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Island athletes plot their paths to Paris on one-year-out anniversary of 2024 Summer Olympics

About 50 athletes and coaches expected to be on Canada’s team for Paris Olympics
Anna Mollenhauer is expected to lead the Canadian women's field hockey team into the 2024 Summer Olympics in Paris. FIELD HOCKEY CANADA

Island athletes are literally climbing the walls in Central Saanich in their bid to get to the 2024 Paris Olympic Games, which start one year from today. They are also surfing in Tofino, rowing on Quamichan Lake in North Cowichan, spiraling rugby balls in Langford and racing the track at PISE.

Projections have more than 50 Island or Island-based athletes on the Canadian team to Paris with the qualification window now open. Island fans will get to witness the process live when the women’s and men’s North American and Caribbean rugby sevens qualifying tournaments for the Paris Olympics are held Aug. 19-20 at Starlight Stadium.

“It’s starting to feel real with deadlines looming,” said national men’s team field hockey veteran James Kirkpatrick of Victoria, looking to become a back-to-back Olympian after representing Canada at Tokyo 2020.

The first hemispheric Olympic qualifier for field hockey is through the 2023 Pan Am Games this fall in Santiago, Chile.

“There’s not a ton of time left and we have to squeeze everything we can out of the next few months,” said Kirkpatrick.

Anna Mollenhauer of Victoria is a member of the Canadian women’s field hockey team and said: “It’s crazy that it’s only one year out to Paris. It’s an exciting time for all sports. It’s all coming so quickly, with the Pan Am Games in the fall in Chile. It’s a very inspiring atmosphere and time. We have big goals and are a super passionate and hard working group that is training hard to make our dreams come true.”

Canada, which was a missed penalty-shot in shootout away from qualifying for Tokyo 2020, is tracking its first Olympic berth in women’s field hockey since the heavily Island-tinged Canadian team played in the 1992 Barcelona Olympics.

Mollenhauer has already matched her mom as a multiple-time national champion at UVic and is now looking to join two-time 1984 LA. and 1988 Seoul Summer Games player Nancy Mollenhauer as an Olympian.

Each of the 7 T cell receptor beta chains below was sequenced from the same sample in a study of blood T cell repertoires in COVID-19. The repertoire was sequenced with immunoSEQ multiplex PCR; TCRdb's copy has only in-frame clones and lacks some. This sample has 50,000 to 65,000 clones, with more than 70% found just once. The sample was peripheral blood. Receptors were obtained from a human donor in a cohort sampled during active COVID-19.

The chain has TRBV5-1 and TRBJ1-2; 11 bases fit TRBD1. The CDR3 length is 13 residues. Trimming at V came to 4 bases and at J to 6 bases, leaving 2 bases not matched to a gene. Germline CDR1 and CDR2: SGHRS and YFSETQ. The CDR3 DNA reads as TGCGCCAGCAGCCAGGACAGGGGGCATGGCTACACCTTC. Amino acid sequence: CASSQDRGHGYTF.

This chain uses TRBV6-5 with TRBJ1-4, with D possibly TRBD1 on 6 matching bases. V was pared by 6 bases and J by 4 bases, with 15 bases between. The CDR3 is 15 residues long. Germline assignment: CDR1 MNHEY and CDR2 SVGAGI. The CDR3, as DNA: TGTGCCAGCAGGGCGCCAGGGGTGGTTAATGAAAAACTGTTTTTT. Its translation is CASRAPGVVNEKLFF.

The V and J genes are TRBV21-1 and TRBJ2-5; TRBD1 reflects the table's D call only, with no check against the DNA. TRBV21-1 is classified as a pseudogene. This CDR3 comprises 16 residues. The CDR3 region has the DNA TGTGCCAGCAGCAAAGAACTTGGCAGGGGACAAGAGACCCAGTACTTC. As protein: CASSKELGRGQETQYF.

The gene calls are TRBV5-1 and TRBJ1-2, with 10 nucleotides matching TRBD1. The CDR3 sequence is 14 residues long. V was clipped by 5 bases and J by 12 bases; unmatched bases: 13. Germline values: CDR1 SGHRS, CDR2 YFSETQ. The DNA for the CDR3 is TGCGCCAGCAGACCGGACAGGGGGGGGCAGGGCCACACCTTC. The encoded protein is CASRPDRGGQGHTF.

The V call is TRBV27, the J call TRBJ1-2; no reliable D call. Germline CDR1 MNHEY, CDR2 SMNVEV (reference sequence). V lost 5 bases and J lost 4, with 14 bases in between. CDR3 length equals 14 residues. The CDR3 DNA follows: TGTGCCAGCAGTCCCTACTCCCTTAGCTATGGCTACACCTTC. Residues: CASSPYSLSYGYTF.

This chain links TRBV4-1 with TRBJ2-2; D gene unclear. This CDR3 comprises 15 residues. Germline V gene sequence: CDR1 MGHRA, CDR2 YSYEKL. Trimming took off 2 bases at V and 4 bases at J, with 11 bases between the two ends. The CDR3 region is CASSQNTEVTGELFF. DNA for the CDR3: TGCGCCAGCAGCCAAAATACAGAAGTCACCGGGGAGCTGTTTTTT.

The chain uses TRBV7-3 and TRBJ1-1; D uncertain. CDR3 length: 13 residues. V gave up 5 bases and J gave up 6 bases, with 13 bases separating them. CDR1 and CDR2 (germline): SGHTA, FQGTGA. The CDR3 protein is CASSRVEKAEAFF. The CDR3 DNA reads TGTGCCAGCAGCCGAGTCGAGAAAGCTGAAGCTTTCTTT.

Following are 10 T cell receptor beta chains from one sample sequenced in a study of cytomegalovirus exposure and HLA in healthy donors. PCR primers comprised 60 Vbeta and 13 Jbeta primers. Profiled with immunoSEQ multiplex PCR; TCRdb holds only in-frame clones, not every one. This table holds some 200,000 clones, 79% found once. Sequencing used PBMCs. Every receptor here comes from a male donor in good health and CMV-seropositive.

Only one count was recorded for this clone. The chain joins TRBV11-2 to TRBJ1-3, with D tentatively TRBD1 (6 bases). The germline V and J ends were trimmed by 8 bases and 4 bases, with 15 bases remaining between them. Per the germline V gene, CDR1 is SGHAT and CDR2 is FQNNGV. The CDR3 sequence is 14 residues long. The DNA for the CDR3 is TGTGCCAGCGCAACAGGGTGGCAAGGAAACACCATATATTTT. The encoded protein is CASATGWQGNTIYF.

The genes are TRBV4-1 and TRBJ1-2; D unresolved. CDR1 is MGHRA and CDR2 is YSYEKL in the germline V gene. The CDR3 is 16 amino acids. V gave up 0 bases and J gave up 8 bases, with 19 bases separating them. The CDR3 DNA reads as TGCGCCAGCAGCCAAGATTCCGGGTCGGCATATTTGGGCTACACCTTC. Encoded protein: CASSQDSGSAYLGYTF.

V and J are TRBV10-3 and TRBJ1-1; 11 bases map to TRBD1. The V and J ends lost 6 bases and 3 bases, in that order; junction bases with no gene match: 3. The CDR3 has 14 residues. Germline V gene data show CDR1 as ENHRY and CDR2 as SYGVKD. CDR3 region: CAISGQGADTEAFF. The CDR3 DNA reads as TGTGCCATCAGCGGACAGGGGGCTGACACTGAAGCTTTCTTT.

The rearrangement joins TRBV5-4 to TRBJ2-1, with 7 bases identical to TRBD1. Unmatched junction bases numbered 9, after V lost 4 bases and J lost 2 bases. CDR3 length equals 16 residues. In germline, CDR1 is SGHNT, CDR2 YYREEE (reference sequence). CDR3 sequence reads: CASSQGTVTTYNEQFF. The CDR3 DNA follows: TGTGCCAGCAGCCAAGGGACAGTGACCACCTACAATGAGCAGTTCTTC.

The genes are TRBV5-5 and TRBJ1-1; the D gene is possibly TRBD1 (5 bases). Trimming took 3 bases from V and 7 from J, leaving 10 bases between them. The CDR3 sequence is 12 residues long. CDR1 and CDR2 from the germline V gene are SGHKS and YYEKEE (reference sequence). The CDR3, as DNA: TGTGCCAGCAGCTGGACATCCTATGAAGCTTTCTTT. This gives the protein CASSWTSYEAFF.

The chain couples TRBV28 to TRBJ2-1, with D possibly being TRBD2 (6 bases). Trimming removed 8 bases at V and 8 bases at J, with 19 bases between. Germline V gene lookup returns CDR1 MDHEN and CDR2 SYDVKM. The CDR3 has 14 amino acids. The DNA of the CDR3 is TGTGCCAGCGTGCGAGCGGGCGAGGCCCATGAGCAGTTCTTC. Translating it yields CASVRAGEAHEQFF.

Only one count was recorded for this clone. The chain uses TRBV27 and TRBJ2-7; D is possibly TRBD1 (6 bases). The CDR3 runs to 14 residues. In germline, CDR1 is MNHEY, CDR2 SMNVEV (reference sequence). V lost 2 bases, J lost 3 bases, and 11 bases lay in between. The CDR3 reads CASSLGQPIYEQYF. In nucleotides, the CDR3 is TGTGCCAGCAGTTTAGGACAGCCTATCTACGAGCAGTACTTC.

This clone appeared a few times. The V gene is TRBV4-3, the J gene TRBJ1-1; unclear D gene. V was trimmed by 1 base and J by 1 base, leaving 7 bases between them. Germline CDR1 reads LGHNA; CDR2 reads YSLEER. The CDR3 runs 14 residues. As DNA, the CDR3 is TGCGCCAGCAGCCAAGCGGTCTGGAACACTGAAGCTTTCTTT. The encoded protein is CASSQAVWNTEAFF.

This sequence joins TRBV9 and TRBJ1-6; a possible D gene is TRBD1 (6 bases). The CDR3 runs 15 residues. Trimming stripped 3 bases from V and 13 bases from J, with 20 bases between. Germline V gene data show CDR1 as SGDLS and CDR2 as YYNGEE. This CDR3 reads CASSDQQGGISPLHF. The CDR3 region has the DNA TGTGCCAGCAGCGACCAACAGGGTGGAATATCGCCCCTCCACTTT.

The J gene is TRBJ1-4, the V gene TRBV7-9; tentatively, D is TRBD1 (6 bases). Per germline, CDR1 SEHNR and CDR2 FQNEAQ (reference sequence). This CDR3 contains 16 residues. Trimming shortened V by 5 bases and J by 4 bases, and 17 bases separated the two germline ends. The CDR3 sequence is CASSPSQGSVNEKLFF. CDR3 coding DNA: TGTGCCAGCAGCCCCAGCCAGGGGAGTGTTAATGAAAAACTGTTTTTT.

“It’s always been in the back of my mind since I was a kid,” said Anna Mollenhaur.

Members of the Canadian triathlon team conducted a training camp this summer at the national triathlon centre in Victoria to work on the pieces that will hopefully fit together next summer in Paris. The qualifying process in underway.

“You need to get quite a few [qualifying] points for Paris and getting them early takes the pressure off,” Manitoba-native Tyler Mislawchuk told the Times Colonist during the training camp in Victoria.

“The next 12 months are big. Although you realize there’s a lot more at stake, you treat it as much a normal year as possible. A big part of it is staying healthy.”

Paris Games triathlon aspirant and UVic graduate Martin Sobey added: “Paris is an opportunity we are very much gearing up for. It helps having Tyler in Victoria training. We motivate and push each other.”

Climbers Ethan Pitcher and Michael Finn-Henry are striving for Paris at Boulders Gym. Finn-Henry, also a PhD candidate in mechanical engineering at Harvard, moved Greater Victoria more than a year ago to train at Boulders and is ranked 1-2 with Pitcher to represent Canada in speed climbing next year in the Olympics.

“This facility is a necessity and I couldn’t live without it,” said Pitcher. “It’s a staple of my life. We have a real chance for Paris and are excited about that. But it’s a lot of work every day.”

The way of life on water is happening on Quamichan Lake as Canada’s top rowers are out training every day for the world championships Sept. 3-10 in Belgrade, Serbia, which is the main qualifier for the 2024 Paris Olympics. The top five to 11 finishing boats in each event in Belgrade will advance to Paris, which will fill out most of the field for the Games.

“We have a history of being really successful [when the national team was based down-Island on Elk Lake over four decades],” said Rowing Canada high-performance director and former Olympic finalist Adam Parfitt of Sidney.

But that’s in the past.

“We’re not busy patting ourselves on the back. We learned a lot over the summer [during two European World Cup Regattas and Royal Henley in England] and some hard truths about where our strengths and gaps are,” said Parfitt.

“Being a two-to-three-medal nation at the Olympics [in rowing] feels right for us. We have a good group of athletes but are not there yet. We have a lot of things going for us, in a supportive community that has been good to us, and over the next month, we want to give the athletes the confidence [heading into Belgrade].”